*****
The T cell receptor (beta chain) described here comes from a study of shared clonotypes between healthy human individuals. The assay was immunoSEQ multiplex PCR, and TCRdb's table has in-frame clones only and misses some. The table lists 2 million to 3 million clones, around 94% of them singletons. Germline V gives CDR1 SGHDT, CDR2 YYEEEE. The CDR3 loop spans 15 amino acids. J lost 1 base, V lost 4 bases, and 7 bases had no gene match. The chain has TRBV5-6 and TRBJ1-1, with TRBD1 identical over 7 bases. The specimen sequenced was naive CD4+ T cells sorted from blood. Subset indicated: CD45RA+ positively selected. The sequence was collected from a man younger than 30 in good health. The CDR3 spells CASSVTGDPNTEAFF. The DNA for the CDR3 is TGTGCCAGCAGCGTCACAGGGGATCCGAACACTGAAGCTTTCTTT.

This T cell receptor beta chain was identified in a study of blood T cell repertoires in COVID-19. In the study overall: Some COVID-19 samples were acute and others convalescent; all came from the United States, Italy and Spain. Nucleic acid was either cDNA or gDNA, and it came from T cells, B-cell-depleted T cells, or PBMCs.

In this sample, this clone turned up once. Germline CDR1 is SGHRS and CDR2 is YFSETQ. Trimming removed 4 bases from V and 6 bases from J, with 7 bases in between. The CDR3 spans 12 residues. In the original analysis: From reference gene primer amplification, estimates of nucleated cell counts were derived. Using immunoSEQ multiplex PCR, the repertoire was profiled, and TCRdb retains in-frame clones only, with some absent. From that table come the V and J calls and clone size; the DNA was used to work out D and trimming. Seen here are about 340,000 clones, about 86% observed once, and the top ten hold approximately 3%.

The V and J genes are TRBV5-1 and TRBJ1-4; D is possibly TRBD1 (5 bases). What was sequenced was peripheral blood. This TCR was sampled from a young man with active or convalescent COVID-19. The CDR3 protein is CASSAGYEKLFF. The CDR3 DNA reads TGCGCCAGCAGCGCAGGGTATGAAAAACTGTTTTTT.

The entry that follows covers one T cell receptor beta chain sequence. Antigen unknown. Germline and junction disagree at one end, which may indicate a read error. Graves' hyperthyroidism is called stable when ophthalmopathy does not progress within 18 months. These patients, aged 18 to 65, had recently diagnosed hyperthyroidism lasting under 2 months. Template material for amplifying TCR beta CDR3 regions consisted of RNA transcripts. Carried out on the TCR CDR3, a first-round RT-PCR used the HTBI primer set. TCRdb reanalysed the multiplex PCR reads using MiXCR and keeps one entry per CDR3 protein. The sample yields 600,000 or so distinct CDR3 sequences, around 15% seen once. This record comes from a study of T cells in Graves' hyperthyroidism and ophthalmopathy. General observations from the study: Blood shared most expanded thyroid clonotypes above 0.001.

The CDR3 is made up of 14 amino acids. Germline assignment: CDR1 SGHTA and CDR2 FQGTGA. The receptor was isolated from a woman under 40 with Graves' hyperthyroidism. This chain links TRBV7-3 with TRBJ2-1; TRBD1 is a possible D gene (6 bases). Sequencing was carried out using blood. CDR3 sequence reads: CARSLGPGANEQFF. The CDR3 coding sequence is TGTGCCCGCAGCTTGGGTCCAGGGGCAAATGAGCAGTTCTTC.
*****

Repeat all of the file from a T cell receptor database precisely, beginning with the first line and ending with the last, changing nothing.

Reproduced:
The T cell receptor (beta chain) described here comes from a study of shared clonotypes between healthy human individuals. The assay was immunoSEQ multiplex PCR, and TCRdb's table has in-frame clones only and misses some. The table lists 2 million to 3 million clones, around 94% of them singletons. Germline V gives CDR1 SGHDT, CDR2 YYEEEE. The CDR3 loop spans 15 amino acids. J lost 1 base, V lost 4 bases, and 7 bases had no gene match. The chain has TRBV5-6 and TRBJ1-1, with TRBD1 identical over 7 bases. The specimen sequenced was naive CD4+ T cells sorted from blood. Subset indicated: CD45RA+ positively selected. The sequence was collected from a man younger than 30 in good health. The CDR3 spells CASSVTGDPNTEAFF. The DNA for the CDR3 is TGTGCCAGCAGCGTCACAGGGGATCCGAACACTGAAGCTTTCTTT.

This T cell receptor beta chain was identified in a study of blood T cell repertoires in COVID-19. In the study overall: Some COVID-19 samples were acute and others convalescent; all came from the United States, Italy and Spain. Nucleic acid was either cDNA or gDNA, and it came from T cells, B-cell-depleted T cells, or PBMCs.

In this sample, this clone turned up once. Germline CDR1 is SGHRS and CDR2 is YFSETQ. Trimming removed 4 bases from V and 6 bases from J, with 7 bases in between. The CDR3 spans 12 residues. In the original analysis: From reference gene primer amplification, estimates of nucleated cell counts were derived. Using immunoSEQ multiplex PCR, the repertoire was profiled, and TCRdb retains in-frame clones only, with some absent. From that table come the V and J calls and clone size; the DNA was used to work out D and trimming. Seen here are about 340,000 clones, about 86% observed once, and the top ten hold approximately 3%.

The V and J genes are TRBV5-1 and TRBJ1-4; D is possibly TRBD1 (5 bases). What was sequenced was peripheral blood. This TCR was sampled from a young man with active or convalescent COVID-19. The CDR3 protein is CASSAGYEKLFF. The CDR3 DNA reads TGCGCCAGCAGCGCAGGGTATGAAAAACTGTTTTTT.

The entry that follows covers one T cell receptor beta chain sequence. Antigen unknown. Germline and junction disagree at one end, which may indicate a read error. Graves' hyperthyroidism is called stable when ophthalmopathy does not progress within 18 months. These patients, aged 18 to 65, had recently diagnosed hyperthyroidism lasting under 2 months. Template material for amplifying TCR beta CDR3 regions consisted of RNA transcripts. Carried out on the TCR CDR3, a first-round RT-PCR used the HTBI primer set. TCRdb reanalysed the multiplex PCR reads using MiXCR and keeps one entry per CDR3 protein. The sample yields 600,000 or so distinct CDR3 sequences, around 15% seen once. This record comes from a study of T cells in Graves' hyperthyroidism and ophthalmopathy. General observations from the study: Blood shared most expanded thyroid clonotypes above 0.001.

The CDR3 is made up of 14 amino acids. Germline assignment: CDR1 SGHTA and CDR2 FQGTGA. The receptor was isolated from a woman under 40 with Graves' hyperthyroidism. This chain links TRBV7-3 with TRBJ2-1; TRBD1 is a possible D gene (6 bases). Sequencing was carried out using blood. CDR3 sequence reads: CARSLGPGANEQFF. The CDR3 coding sequence is TGTGCCCGCAGCTTGGGTCCAGGGGCAAATGAGCAGTTCTTC.